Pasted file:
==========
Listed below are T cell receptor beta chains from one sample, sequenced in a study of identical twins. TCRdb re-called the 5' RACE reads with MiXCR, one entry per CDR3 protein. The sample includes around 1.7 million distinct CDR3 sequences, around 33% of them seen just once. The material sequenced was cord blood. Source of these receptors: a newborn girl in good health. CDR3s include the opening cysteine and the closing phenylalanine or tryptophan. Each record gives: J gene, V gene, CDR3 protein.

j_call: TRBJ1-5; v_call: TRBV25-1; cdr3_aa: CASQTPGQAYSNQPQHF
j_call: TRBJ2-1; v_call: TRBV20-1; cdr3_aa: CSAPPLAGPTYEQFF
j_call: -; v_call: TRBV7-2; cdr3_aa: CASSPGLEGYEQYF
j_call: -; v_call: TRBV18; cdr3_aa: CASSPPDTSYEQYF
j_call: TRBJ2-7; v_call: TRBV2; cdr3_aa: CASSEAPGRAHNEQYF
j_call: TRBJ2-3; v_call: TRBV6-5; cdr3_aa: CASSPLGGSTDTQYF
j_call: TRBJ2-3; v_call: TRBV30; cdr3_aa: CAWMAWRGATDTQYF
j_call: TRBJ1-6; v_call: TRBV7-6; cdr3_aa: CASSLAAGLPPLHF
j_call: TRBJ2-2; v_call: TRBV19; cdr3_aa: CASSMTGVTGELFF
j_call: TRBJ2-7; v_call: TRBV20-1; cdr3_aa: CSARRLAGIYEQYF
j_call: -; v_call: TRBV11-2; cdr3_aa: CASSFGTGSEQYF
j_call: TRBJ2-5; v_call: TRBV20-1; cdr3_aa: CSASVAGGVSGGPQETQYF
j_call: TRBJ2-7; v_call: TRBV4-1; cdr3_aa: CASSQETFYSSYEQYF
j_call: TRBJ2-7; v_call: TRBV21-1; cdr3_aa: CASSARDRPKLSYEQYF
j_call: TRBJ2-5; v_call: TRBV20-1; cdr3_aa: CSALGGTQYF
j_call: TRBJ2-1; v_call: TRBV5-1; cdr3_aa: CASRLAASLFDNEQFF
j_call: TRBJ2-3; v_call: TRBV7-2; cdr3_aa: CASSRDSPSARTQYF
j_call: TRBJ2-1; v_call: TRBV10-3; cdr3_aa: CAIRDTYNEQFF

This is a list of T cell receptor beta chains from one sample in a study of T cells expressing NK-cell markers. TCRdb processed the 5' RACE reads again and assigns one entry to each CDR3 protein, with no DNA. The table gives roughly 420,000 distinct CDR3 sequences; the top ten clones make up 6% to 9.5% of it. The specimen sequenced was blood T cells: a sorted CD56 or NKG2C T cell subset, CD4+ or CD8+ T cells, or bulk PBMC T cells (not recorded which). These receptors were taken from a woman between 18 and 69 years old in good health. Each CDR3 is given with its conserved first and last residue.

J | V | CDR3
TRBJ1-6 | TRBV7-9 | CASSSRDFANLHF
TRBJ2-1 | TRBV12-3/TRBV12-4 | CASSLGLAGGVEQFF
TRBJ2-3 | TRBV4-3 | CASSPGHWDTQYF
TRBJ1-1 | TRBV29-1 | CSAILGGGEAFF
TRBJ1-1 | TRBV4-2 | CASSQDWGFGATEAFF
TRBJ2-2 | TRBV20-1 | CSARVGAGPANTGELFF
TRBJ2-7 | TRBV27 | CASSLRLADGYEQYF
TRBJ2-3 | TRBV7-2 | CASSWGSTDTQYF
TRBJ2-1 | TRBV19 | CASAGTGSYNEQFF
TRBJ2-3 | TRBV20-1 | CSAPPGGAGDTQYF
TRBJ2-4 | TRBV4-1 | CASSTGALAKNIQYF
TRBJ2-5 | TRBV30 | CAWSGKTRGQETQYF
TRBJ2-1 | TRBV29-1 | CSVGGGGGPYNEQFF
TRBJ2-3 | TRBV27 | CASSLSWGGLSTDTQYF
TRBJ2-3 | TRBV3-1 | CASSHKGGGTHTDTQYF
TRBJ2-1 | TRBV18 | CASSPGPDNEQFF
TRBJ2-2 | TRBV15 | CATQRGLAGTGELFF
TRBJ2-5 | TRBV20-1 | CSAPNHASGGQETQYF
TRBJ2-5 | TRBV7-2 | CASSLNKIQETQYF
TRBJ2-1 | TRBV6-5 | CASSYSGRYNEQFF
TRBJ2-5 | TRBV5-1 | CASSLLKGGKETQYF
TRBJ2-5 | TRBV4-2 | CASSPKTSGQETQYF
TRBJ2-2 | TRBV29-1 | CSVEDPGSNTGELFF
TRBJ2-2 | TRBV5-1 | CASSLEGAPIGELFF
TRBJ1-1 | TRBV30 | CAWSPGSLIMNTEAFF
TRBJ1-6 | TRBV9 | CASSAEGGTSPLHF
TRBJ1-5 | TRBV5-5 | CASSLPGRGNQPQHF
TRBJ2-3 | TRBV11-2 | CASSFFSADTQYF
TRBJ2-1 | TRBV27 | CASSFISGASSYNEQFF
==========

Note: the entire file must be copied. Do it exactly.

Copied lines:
Listed below are T cell receptor beta chains from one sample, sequenced in a study of identical twins. TCRdb re-called the 5' RACE reads with MiXCR, one entry per CDR3 protein. The sample includes around 1.7 million distinct CDR3 sequences, around 33% of them seen just once. The material sequenced was cord blood. Source of these receptors: a newborn girl in good health. CDR3s include the opening cysteine and the closing phenylalanine or tryptophan. Each record gives: J gene, V gene, CDR3 protein.

j_call: TRBJ1-5; v_call: TRBV25-1; cdr3_aa: CASQTPGQAYSNQPQHF
j_call: TRBJ2-1; v_call: TRBV20-1; cdr3_aa: CSAPPLAGPTYEQFF
j_call: -; v_call: TRBV7-2; cdr3_aa: CASSPGLEGYEQYF
j_call: -; v_call: TRBV18; cdr3_aa: CASSPPDTSYEQYF
j_call: TRBJ2-7; v_call: TRBV2; cdr3_aa: CASSEAPGRAHNEQYF
j_call: TRBJ2-3; v_call: TRBV6-5; cdr3_aa: CASSPLGGSTDTQYF
j_call: TRBJ2-3; v_call: TRBV30; cdr3_aa: CAWMAWRGATDTQYF
j_call: TRBJ1-6; v_call: TRBV7-6; cdr3_aa: CASSLAAGLPPLHF
j_call: TRBJ2-2; v_call: TRBV19; cdr3_aa: CASSMTGVTGELFF
j_call: TRBJ2-7; v_call: TRBV20-1; cdr3_aa: CSARRLAGIYEQYF
j_call: -; v_call: TRBV11-2; cdr3_aa: CASSFGTGSEQYF
j_call: TRBJ2-5; v_call: TRBV20-1; cdr3_aa: CSASVAGGVSGGPQETQYF
j_call: TRBJ2-7; v_call: TRBV4-1; cdr3_aa: CASSQETFYSSYEQYF
j_call: TRBJ2-7; v_call: TRBV21-1; cdr3_aa: CASSARDRPKLSYEQYF
j_call: TRBJ2-5; v_call: TRBV20-1; cdr3_aa: CSALGGTQYF
j_call: TRBJ2-1; v_call: TRBV5-1; cdr3_aa: CASRLAASLFDNEQFF
j_call: TRBJ2-3; v_call: TRBV7-2; cdr3_aa: CASSRDSPSARTQYF
j_call: TRBJ2-1; v_call: TRBV10-3; cdr3_aa: CAIRDTYNEQFF

This is a list of T cell receptor beta chains from one sample in a study of T cells expressing NK-cell markers. TCRdb processed the 5' RACE reads again and assigns one entry to each CDR3 protein, with no DNA. The table gives roughly 420,000 distinct CDR3 sequences; the top ten clones make up 6% to 9.5% of it. The specimen sequenced was blood T cells: a sorted CD56 or NKG2C T cell subset, CD4+ or CD8+ T cells, or bulk PBMC T cells (not recorded which). These receptors were taken from a woman between 18 and 69 years old in good health. Each CDR3 is given with its conserved first and last residue.

J | V | CDR3
TRBJ1-6 | TRBV7-9 | CASSSRDFANLHF
TRBJ2-1 | TRBV12-3/TRBV12-4 | CASSLGLAGGVEQFF
TRBJ2-3 | TRBV4-3 | CASSPGHWDTQYF
TRBJ1-1 | TRBV29-1 | CSAILGGGEAFF
TRBJ1-1 | TRBV4-2 | CASSQDWGFGATEAFF
TRBJ2-2 | TRBV20-1 | CSARVGAGPANTGELFF
TRBJ2-7 | TRBV27 | CASSLRLADGYEQYF
TRBJ2-3 | TRBV7-2 | CASSWGSTDTQYF
TRBJ2-1 | TRBV19 | CASAGTGSYNEQFF
TRBJ2-3 | TRBV20-1 | CSAPPGGAGDTQYF
TRBJ2-4 | TRBV4-1 | CASSTGALAKNIQYF
TRBJ2-5 | TRBV30 | CAWSGKTRGQETQYF
TRBJ2-1 | TRBV29-1 | CSVGGGGGPYNEQFF
TRBJ2-3 | TRBV27 | CASSLSWGGLSTDTQYF
TRBJ2-3 | TRBV3-1 | CASSHKGGGTHTDTQYF
TRBJ2-1 | TRBV18 | CASSPGPDNEQFF
TRBJ2-2 | TRBV15 | CATQRGLAGTGELFF
TRBJ2-5 | TRBV20-1 | CSAPNHASGGQETQYF
TRBJ2-5 | TRBV7-2 | CASSLNKIQETQYF
TRBJ2-1 | TRBV6-5 | CASSYSGRYNEQFF
TRBJ2-5 | TRBV5-1 | CASSLLKGGKETQYF
TRBJ2-5 | TRBV4-2 | CASSPKTSGQETQYF
TRBJ2-2 | TRBV29-1 | CSVEDPGSNTGELFF
TRBJ2-2 | TRBV5-1 | CASSLEGAPIGELFF
TRBJ1-1 | TRBV30 | CAWSPGSLIMNTEAFF
TRBJ1-6 | TRBV9 | CASSAEGGTSPLHF
TRBJ1-5 | TRBV5-5 | CASSLPGRGNQPQHF
TRBJ2-3 | TRBV11-2 | CASSFFSADTQYF
TRBJ2-1 | TRBV27 | CASSFISGASSYNEQFF